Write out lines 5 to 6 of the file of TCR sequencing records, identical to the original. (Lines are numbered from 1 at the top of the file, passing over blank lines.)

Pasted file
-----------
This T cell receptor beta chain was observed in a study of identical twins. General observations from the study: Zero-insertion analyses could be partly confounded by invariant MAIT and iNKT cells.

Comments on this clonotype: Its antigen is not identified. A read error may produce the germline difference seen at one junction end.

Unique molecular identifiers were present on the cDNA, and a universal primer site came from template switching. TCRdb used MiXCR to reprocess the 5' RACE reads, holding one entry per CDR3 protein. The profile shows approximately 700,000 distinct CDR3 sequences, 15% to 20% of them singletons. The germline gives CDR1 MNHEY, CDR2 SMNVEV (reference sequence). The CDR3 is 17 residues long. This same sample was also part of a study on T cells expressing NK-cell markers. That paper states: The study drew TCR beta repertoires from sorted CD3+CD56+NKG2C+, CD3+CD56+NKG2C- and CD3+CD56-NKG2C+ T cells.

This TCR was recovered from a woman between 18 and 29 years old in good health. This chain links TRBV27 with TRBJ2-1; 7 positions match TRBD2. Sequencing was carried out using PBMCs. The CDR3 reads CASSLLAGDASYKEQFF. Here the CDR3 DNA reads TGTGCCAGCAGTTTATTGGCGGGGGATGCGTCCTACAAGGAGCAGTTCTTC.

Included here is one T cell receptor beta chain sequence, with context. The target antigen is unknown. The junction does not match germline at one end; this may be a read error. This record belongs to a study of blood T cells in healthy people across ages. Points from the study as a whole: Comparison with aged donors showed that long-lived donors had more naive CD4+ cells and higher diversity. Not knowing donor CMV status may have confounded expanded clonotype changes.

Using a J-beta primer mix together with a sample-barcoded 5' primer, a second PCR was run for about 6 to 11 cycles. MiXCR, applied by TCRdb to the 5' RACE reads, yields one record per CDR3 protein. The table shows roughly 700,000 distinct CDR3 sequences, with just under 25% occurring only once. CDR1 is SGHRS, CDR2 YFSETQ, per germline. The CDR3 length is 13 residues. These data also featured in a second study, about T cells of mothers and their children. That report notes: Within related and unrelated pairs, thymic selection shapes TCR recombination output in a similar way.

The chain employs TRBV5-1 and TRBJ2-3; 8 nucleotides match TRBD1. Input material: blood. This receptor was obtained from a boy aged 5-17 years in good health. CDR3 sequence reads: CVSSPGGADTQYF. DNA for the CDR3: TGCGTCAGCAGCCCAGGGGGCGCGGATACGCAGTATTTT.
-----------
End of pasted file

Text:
Included here is one T cell receptor beta chain sequence, with context. The target antigen is unknown. The junction does not match germline at one end; this may be a read error. This record belongs to a study of blood T cells in healthy people across ages. Points from the study as a whole: Comparison with aged donors showed that long-lived donors had more naive CD4+ cells and higher diversity. Not knowing donor CMV status may have confounded expanded clonotype changes.

Using a J-beta primer mix together with a sample-barcoded 5' primer, a second PCR was run for about 6 to 11 cycles. MiXCR, applied by TCRdb to the 5' RACE reads, yields one record per CDR3 protein. The table shows roughly 700,000 distinct CDR3 sequences, with just under 25% occurring only once. CDR1 is SGHRS, CDR2 YFSETQ, per germline. The CDR3 length is 13 residues. These data also featured in a second study, about T cells of mothers and their children. That report notes: Within related and unrelated pairs, thymic selection shapes TCR recombination output in a similar way.